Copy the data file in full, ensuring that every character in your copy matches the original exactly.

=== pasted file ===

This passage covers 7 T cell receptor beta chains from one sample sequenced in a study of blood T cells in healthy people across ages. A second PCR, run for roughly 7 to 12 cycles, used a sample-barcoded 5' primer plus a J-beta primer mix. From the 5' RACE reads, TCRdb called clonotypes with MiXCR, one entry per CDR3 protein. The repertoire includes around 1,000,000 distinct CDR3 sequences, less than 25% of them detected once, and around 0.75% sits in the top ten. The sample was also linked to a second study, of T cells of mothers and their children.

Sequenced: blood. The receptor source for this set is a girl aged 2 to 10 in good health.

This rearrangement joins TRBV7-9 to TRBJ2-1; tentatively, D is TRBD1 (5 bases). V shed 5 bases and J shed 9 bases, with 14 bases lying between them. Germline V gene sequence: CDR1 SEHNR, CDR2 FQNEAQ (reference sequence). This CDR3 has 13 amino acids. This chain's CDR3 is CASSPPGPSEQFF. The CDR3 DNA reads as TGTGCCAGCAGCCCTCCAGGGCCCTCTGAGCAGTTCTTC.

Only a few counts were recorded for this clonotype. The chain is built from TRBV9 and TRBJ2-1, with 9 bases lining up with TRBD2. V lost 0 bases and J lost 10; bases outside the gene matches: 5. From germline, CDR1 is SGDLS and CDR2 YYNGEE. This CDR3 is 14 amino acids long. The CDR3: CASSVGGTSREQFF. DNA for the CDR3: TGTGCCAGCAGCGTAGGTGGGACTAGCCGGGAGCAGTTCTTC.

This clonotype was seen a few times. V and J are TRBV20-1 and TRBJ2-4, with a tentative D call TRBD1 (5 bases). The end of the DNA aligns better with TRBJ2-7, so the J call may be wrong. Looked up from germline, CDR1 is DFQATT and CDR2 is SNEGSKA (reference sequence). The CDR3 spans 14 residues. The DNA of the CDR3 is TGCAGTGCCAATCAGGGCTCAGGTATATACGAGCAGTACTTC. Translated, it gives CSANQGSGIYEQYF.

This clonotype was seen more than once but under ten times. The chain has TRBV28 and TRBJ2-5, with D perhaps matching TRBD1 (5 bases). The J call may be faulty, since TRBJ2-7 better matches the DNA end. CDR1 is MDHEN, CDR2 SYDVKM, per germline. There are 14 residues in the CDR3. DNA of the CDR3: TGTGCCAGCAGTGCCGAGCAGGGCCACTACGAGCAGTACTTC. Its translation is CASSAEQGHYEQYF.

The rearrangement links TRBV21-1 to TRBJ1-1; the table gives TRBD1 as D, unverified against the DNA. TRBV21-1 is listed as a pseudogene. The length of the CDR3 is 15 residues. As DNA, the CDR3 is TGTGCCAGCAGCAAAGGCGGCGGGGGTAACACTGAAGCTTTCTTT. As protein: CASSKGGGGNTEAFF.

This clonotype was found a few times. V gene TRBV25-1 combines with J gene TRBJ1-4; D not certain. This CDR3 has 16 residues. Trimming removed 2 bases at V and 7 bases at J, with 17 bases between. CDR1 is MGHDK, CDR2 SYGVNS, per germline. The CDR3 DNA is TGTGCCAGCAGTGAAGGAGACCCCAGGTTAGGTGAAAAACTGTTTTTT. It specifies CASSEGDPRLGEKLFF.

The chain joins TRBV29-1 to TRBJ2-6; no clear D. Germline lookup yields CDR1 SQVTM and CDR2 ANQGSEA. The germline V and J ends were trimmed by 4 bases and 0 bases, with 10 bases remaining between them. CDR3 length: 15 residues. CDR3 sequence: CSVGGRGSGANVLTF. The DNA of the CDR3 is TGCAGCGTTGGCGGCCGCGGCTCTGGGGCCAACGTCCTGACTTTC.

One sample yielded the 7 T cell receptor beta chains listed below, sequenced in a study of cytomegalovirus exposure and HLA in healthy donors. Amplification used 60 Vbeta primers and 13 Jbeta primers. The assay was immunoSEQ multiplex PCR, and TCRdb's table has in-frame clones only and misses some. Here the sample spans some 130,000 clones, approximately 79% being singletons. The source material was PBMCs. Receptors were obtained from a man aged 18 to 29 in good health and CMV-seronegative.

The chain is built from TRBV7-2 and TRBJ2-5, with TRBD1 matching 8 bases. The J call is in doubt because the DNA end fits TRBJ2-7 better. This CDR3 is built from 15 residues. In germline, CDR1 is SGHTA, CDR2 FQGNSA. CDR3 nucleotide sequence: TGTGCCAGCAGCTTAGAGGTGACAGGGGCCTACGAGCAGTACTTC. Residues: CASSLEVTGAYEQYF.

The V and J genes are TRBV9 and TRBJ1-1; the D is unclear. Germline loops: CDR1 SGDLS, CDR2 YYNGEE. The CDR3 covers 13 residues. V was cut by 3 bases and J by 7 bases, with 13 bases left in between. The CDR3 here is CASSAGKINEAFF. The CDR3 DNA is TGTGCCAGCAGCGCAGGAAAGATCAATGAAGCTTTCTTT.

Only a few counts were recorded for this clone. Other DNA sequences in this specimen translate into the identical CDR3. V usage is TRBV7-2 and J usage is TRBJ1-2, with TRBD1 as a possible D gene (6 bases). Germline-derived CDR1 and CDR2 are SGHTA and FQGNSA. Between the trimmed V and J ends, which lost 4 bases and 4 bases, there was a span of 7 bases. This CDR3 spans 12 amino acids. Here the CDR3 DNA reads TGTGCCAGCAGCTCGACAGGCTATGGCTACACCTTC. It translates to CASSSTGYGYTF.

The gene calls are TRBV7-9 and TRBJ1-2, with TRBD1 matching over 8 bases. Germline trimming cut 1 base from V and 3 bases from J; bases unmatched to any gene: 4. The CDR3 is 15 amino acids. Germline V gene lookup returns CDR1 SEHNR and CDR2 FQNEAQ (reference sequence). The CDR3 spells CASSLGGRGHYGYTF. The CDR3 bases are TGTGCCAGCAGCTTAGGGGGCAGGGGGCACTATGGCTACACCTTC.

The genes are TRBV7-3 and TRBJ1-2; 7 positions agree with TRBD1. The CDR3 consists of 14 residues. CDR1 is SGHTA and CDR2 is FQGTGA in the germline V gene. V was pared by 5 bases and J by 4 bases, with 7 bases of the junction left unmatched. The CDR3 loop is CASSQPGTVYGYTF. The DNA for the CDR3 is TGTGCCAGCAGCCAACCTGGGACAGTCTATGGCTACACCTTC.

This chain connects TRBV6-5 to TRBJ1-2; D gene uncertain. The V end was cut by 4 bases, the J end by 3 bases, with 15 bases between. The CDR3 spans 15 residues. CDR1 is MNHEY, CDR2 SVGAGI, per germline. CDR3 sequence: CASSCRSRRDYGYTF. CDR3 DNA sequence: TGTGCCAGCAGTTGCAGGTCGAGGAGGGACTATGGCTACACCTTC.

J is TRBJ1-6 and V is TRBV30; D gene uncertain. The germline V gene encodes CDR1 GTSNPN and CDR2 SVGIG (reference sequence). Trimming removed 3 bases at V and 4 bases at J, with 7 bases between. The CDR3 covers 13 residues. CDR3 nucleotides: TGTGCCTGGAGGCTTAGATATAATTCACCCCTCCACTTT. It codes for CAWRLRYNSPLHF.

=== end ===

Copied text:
This passage covers 7 T cell receptor beta chains from one sample sequenced in a study of blood T cells in healthy people across ages. A second PCR, run for roughly 7 to 12 cycles, used a sample-barcoded 5' primer plus a J-beta primer mix. From the 5' RACE reads, TCRdb called clonotypes with MiXCR, one entry per CDR3 protein. The repertoire includes around 1,000,000 distinct CDR3 sequences, less than 25% of them detected once, and around 0.75% sits in the top ten. The sample was also linked to a second study, of T cells of mothers and their children.

Sequenced: blood. The receptor source for this set is a girl aged 2 to 10 in good health.

This rearrangement joins TRBV7-9 to TRBJ2-1; tentatively, D is TRBD1 (5 bases). V shed 5 bases and J shed 9 bases, with 14 bases lying between them. Germline V gene sequence: CDR1 SEHNR, CDR2 FQNEAQ (reference sequence). This CDR3 has 13 amino acids. This chain's CDR3 is CASSPPGPSEQFF. The CDR3 DNA reads as TGTGCCAGCAGCCCTCCAGGGCCCTCTGAGCAGTTCTTC.

Only a few counts were recorded for this clonotype. The chain is built from TRBV9 and TRBJ2-1, with 9 bases lining up with TRBD2. V lost 0 bases and J lost 10; bases outside the gene matches: 5. From germline, CDR1 is SGDLS and CDR2 YYNGEE. This CDR3 is 14 amino acids long. The CDR3: CASSVGGTSREQFF. DNA for the CDR3: TGTGCCAGCAGCGTAGGTGGGACTAGCCGGGAGCAGTTCTTC.

This clonotype was seen a few times. V and J are TRBV20-1 and TRBJ2-4, with a tentative D call TRBD1 (5 bases). The end of the DNA aligns better with TRBJ2-7, so the J call may be wrong. Looked up from germline, CDR1 is DFQATT and CDR2 is SNEGSKA (reference sequence). The CDR3 spans 14 residues. The DNA of the CDR3 is TGCAGTGCCAATCAGGGCTCAGGTATATACGAGCAGTACTTC. Translated, it gives CSANQGSGIYEQYF.

This clonotype was seen more than once but under ten times. The chain has TRBV28 and TRBJ2-5, with D perhaps matching TRBD1 (5 bases). The J call may be faulty, since TRBJ2-7 better matches the DNA end. CDR1 is MDHEN, CDR2 SYDVKM, per germline. There are 14 residues in the CDR3. DNA of the CDR3: TGTGCCAGCAGTGCCGAGCAGGGCCACTACGAGCAGTACTTC. Its translation is CASSAEQGHYEQYF.

The rearrangement links TRBV21-1 to TRBJ1-1; the table gives TRBD1 as D, unverified against the DNA. TRBV21-1 is listed as a pseudogene. The length of the CDR3 is 15 residues. As DNA, the CDR3 is TGTGCCAGCAGCAAAGGCGGCGGGGGTAACACTGAAGCTTTCTTT. As protein: CASSKGGGGNTEAFF.

This clonotype was found a few times. V gene TRBV25-1 combines with J gene TRBJ1-4; D not certain. This CDR3 has 16 residues. Trimming removed 2 bases at V and 7 bases at J, with 17 bases between. CDR1 is MGHDK, CDR2 SYGVNS, per germline. The CDR3 DNA is TGTGCCAGCAGTGAAGGAGACCCCAGGTTAGGTGAAAAACTGTTTTTT. It specifies CASSEGDPRLGEKLFF.

The chain joins TRBV29-1 to TRBJ2-6; no clear D. Germline lookup yields CDR1 SQVTM and CDR2 ANQGSEA. The germline V and J ends were trimmed by 4 bases and 0 bases, with 10 bases remaining between them. CDR3 length: 15 residues. CDR3 sequence: CSVGGRGSGANVLTF. The DNA of the CDR3 is TGCAGCGTTGGCGGCCGCGGCTCTGGGGCCAACGTCCTGACTTTC.

One sample yielded the 7 T cell receptor beta chains listed below, sequenced in a study of cytomegalovirus exposure and HLA in healthy donors. Amplification used 60 Vbeta primers and 13 Jbeta primers. The assay was immunoSEQ multiplex PCR, and TCRdb's table has in-frame clones only and misses some. Here the sample spans some 130,000 clones, approximately 79% being singletons. The source material was PBMCs. Receptors were obtained from a man aged 18 to 29 in good health and CMV-seronegative.

The chain is built from TRBV7-2 and TRBJ2-5, with TRBD1 matching 8 bases. The J call is in doubt because the DNA end fits TRBJ2-7 better. This CDR3 is built from 15 residues. In germline, CDR1 is SGHTA, CDR2 FQGNSA. CDR3 nucleotide sequence: TGTGCCAGCAGCTTAGAGGTGACAGGGGCCTACGAGCAGTACTTC. Residues: CASSLEVTGAYEQYF.

The V and J genes are TRBV9 and TRBJ1-1; the D is unclear. Germline loops: CDR1 SGDLS, CDR2 YYNGEE. The CDR3 covers 13 residues. V was cut by 3 bases and J by 7 bases, with 13 bases left in between. The CDR3 here is CASSAGKINEAFF. The CDR3 DNA is TGTGCCAGCAGCGCAGGAAAGATCAATGAAGCTTTCTTT.

Only a few counts were recorded for this clone. Other DNA sequences in this specimen translate into the identical CDR3. V usage is TRBV7-2 and J usage is TRBJ1-2, with TRBD1 as a possible D gene (6 bases). Germline-derived CDR1 and CDR2 are SGHTA and FQGNSA. Between the trimmed V and J ends, which lost 4 bases and 4 bases, there was a span of 7 bases. This CDR3 spans 12 amino acids. Here the CDR3 DNA reads TGTGCCAGCAGCTCGACAGGCTATGGCTACACCTTC. It translates to CASSSTGYGYTF.

The gene calls are TRBV7-9 and TRBJ1-2, with TRBD1 matching over 8 bases. Germline trimming cut 1 base from V and 3 bases from J; bases unmatched to any gene: 4. The CDR3 is 15 amino acids. Germline V gene lookup returns CDR1 SEHNR and CDR2 FQNEAQ (reference sequence). The CDR3 spells CASSLGGRGHYGYTF. The CDR3 bases are TGTGCCAGCAGCTTAGGGGGCAGGGGGCACTATGGCTACACCTTC.

The genes are TRBV7-3 and TRBJ1-2; 7 positions agree with TRBD1. The CDR3 consists of 14 residues. CDR1 is SGHTA and CDR2 is FQGTGA in the germline V gene. V was pared by 5 bases and J by 4 bases, with 7 bases of the junction left unmatched. The CDR3 loop is CASSQPGTVYGYTF. The DNA for the CDR3 is TGTGCCAGCAGCCAACCTGGGACAGTCTATGGCTACACCTTC.

This chain connects TRBV6-5 to TRBJ1-2; D gene uncertain. The V end was cut by 4 bases, the J end by 3 bases, with 15 bases between. The CDR3 spans 15 residues. CDR1 is MNHEY, CDR2 SVGAGI, per germline. CDR3 sequence: CASSCRSRRDYGYTF. CDR3 DNA sequence: TGTGCCAGCAGTTGCAGGTCGAGGAGGGACTATGGCTACACCTTC.

J is TRBJ1-6 and V is TRBV30; D gene uncertain. The germline V gene encodes CDR1 GTSNPN and CDR2 SVGIG (reference sequence). Trimming removed 3 bases at V and 4 bases at J, with 7 bases between. The CDR3 covers 13 residues. CDR3 nucleotides: TGTGCCTGGAGGCTTAGATATAATTCACCCCTCCACTTT. It codes for CAWRLRYNSPLHF.